Advocacy and Education
Location: Buenos Aires, Argentina
Tentative Dates: August 2 -16, 2014
Argentina has been a laboratory of social movements and policy advocacy. Throughout the 1990s, Argentina followed IMF and World Bank guidelines by implementing a robust neo-classical/neo-liberal economic model. The result was an implosion of the economy in 2001 that drove poverty levels above 40%. This resulted in a series of cooperative movements at all levels of society, including the take-over of many industries that had been abandoned by owners, massive civil disobedience actions, and the formation of popular general assemblies. This new “horizonalism” permeated society, bringing a new paradigm to social decision-making and popular education, especially within civil society. The decision-making mechanisms developed during the 2001 Argentine crisis have—though social networking—made their way around the world, most recently surfacing in the “general assemblies” of the Occupy Wall Street movement.
This course will take up the changing relationship among the State, the Market, and Civil Society, covering such civil society phenomena as community organizing, social movements, policy advocacy, social entrepreneurship, social justice philanthropy, NGOs, unionism, etc. Argentina, and particularly Buenos Aires continues to be a laboratory for these issues with many community organizations that engage in advocacy around school and university reform and education-related issues generally.
Students will maintain an online blog/discussion and write a final paper that synthesizes course readings and compares changes within civil society in Argentina and the U.S. In addition, students are expected to do preliminary work in anticipation of the visit to Argentina, including contribute to the development of a strong, inclusive learning community. Students will be required to meet three times in New York and engage in online discussions before going to Buenos Aires. Attendance, and active participation in all classes and scheduled trips is mandatory.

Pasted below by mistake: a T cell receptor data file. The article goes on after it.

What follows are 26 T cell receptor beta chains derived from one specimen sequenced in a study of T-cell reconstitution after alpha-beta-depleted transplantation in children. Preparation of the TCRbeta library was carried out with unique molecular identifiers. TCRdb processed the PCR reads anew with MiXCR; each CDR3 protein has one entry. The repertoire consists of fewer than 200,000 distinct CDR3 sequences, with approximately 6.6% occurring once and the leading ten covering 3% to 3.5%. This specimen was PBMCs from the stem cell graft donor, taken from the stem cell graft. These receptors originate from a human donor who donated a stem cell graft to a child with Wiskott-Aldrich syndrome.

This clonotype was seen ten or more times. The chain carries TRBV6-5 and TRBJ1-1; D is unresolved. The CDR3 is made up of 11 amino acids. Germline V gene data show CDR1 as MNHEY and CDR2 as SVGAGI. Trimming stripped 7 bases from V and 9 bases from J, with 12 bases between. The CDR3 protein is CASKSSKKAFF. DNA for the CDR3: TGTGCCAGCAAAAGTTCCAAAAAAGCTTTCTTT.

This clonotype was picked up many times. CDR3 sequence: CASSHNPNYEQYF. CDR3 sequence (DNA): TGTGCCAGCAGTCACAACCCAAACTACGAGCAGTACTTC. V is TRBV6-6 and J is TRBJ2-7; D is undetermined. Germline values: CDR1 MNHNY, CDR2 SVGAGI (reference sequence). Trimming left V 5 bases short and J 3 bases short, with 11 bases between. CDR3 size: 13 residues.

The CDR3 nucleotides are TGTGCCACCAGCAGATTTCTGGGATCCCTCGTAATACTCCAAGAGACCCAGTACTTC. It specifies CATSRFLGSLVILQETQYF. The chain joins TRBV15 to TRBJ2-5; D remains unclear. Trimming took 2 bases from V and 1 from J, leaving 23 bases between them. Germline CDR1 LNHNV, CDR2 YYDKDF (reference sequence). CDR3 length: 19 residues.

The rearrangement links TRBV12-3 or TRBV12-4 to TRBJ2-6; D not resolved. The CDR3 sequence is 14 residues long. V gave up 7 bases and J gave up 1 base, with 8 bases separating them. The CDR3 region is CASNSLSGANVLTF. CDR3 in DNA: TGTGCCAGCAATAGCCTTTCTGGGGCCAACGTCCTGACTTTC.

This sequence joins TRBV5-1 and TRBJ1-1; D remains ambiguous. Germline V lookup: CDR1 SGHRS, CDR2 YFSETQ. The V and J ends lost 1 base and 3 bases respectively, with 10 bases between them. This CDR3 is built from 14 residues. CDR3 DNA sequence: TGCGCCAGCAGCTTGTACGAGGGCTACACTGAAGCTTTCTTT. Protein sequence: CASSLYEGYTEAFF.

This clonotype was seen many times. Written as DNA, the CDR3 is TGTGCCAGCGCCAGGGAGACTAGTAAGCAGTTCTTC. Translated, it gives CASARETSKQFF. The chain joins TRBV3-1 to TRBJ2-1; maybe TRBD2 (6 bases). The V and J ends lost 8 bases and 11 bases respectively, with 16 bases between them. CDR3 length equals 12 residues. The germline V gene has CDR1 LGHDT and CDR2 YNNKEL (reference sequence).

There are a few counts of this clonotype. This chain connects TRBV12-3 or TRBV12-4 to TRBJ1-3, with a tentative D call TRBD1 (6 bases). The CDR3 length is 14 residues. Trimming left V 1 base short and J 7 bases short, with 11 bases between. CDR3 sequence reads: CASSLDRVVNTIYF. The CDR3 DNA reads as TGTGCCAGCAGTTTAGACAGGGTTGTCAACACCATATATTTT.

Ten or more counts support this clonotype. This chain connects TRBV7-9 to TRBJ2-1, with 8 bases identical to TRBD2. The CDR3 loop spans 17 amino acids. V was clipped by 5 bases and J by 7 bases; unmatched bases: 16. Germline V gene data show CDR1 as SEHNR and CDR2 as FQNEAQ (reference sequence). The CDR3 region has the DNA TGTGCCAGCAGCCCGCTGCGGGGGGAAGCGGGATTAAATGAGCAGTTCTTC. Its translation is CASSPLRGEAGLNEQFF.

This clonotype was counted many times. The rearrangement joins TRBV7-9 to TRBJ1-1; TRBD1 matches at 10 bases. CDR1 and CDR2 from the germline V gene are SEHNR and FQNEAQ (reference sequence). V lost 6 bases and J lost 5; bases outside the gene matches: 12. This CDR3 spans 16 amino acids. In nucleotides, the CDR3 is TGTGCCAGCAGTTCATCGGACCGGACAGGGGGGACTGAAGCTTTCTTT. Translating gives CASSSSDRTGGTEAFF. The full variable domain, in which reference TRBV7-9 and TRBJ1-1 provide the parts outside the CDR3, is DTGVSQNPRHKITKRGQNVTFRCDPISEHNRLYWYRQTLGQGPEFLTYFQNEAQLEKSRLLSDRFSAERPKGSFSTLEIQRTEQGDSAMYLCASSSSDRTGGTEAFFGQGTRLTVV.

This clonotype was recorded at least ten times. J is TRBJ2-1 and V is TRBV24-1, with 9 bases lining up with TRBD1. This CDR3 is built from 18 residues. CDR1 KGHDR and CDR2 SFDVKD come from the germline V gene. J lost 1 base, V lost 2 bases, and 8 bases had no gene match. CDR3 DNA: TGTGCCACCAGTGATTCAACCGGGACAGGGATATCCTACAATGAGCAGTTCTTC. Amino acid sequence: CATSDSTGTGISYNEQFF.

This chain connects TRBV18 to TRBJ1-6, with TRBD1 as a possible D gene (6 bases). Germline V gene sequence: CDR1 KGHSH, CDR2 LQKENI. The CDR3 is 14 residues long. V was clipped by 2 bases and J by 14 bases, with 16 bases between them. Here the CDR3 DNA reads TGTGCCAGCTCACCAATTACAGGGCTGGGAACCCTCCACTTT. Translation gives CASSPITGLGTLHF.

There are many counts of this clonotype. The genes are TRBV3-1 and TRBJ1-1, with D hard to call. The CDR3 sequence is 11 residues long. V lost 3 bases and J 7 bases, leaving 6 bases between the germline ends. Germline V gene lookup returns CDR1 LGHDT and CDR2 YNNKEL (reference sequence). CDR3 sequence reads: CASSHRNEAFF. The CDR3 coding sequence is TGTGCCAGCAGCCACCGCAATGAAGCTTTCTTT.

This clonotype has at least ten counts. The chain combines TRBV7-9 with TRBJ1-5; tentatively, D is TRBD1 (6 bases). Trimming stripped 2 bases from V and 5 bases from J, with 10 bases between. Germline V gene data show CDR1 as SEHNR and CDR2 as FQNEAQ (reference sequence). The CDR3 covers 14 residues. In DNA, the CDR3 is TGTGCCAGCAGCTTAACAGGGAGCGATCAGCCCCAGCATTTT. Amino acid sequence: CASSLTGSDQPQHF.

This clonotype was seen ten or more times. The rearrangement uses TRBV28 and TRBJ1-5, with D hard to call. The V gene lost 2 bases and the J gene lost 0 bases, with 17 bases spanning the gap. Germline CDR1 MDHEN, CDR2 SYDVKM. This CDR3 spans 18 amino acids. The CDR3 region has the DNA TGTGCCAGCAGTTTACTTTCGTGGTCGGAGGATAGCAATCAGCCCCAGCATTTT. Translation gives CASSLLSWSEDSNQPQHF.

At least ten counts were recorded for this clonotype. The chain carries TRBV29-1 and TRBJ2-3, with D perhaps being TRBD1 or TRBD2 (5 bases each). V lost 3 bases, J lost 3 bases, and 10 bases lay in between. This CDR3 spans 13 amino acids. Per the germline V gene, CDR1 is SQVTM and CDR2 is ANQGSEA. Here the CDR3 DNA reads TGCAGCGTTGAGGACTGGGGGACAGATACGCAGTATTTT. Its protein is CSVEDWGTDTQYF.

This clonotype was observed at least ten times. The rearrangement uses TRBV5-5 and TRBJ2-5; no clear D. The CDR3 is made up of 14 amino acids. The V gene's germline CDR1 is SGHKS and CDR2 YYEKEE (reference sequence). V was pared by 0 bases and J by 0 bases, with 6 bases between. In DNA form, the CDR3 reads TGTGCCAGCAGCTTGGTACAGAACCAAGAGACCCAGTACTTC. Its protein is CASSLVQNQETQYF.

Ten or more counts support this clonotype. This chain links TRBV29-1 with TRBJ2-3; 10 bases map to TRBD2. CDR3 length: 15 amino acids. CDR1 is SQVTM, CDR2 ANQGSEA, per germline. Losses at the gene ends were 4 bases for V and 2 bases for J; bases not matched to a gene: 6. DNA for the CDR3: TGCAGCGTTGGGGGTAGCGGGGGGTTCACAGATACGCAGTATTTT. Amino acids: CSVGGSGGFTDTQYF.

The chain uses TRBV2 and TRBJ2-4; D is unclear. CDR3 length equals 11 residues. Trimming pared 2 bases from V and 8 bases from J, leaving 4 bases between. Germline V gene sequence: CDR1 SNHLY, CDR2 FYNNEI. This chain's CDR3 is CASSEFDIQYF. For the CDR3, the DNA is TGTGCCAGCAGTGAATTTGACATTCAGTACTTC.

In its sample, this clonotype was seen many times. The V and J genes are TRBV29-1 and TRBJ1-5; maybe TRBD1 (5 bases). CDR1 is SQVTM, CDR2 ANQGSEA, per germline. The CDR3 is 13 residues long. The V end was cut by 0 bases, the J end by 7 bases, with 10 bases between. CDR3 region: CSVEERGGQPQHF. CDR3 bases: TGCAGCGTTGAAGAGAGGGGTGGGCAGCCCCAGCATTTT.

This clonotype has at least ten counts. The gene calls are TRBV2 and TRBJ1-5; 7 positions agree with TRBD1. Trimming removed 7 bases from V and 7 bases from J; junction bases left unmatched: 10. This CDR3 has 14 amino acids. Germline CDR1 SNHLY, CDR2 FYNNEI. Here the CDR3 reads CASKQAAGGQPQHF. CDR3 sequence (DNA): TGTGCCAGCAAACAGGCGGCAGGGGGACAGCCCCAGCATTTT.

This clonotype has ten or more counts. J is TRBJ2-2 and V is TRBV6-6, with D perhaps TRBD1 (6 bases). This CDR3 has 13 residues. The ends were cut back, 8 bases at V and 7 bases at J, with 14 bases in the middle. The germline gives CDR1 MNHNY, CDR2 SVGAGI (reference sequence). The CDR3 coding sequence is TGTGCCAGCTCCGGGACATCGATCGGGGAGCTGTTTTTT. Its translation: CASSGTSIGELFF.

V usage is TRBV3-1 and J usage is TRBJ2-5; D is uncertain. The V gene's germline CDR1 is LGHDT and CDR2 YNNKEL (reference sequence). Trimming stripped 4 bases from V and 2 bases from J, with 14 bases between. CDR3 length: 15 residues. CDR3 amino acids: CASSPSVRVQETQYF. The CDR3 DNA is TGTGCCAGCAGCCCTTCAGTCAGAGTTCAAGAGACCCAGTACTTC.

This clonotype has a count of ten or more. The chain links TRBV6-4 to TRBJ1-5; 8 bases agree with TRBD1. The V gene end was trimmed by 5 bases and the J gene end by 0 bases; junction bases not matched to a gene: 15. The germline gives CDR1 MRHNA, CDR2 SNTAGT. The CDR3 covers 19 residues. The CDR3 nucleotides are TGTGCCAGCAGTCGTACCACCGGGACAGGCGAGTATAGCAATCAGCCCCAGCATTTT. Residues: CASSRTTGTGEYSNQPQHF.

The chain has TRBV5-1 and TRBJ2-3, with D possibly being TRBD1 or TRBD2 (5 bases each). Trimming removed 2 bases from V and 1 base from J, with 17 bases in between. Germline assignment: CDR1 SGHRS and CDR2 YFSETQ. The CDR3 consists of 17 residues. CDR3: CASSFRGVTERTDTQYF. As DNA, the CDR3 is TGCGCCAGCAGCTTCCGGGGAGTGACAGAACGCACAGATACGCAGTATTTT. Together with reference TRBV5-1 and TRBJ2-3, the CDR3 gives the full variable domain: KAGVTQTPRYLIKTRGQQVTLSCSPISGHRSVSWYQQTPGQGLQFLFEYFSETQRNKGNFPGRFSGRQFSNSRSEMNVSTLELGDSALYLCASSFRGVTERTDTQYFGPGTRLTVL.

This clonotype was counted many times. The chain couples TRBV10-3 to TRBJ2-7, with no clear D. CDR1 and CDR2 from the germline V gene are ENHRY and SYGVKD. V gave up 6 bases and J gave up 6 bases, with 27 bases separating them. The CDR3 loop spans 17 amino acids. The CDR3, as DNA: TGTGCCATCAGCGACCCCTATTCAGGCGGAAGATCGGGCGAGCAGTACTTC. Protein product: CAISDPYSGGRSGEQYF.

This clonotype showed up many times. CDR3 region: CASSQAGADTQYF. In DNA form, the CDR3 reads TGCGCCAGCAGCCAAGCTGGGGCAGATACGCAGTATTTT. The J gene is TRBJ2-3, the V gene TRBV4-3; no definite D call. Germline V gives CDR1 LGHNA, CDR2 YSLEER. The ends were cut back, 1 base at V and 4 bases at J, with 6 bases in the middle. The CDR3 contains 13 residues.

NYU Graduate Students: Students from all NYU schools are encouraged to apply.
NYU Undergraduates: This course is open to upper-level NYU undergraduate students with 96+ credits completed. It is most relevant to students in School-Building Leadership, International Education, Higher Education, Sociology of Education, Educational Technology, Public Health, and the Wagner School.
Non-NYU Students: Qualified graduate students from other Universities are encouraged to apply. Please refer to the directions for "Non-NYU Students" on the "How To Apply" page.
*Note to All Applicants: All program applicants are encouraged to meet with their academic advisor to determine if and how this course may be applied towards their program requirements and degree completion.
Study Abroad participants share double accommodations in a safe mid-range hotel.
Group accomodation dates correspond with the program dates listed above.
Anticipated historical and cultural tours in Buenos Aires include trips to places like a school in a worker-run factory, an elementary school, an inner-city high school, the Memory Park, the march of the mothers of the Plaza de Mayo, The University of the Mothers of the Plaza de Mayo, the bicentennial History Museum, among other planned activities.
Steinhardt Global Programs will register students for:
EDLED-GE 2205: Advocacy and Education (3 credits)
Important Note: All program applicants are encouraged to meet with their academic advisor to determine if and how this course may be applied towards their program requirements and degree completion
For a sample syllabus, please click on the link below.
Gary Anderson, Professor of Educational Administration, Department of Administration, Leadership, and Technology. The Steinhardt School of Culture, Education, and Human Development.
2014 Graduate Tuition: $1,422 per point plus registration and services fees
2014 Housing Fee: $700
2014 Activity Fee: $350
Total Housing & Activity Fees: $1050
The final Housing and Activity Fee payment is due to the Office of Academic Initiatives and Global Programs
Students are responsible for purchasing flights to and from Buenos Aires. The faculty recommends the evening red eye flight out of Newark (United Airlines) or JFK (American) to arrive the next morning.
Academic Content: Gary Anderson, Ph.D., Professor of Educational Administration, Department of Administration, Leadership, and Technology, The Steinhardt School of Culture, Education, and Human Development. (t): 212-998-5520; email: firstname.lastname@example.org.
Program Administration: Office of Academic Initiatives and Global Programs, The Steinhardt School of Culture, Education, and Human Development, New York University, 82 Washington Square East, 5th Floor, New York, NY 10003-6680; (212) 992-9380; email@example.com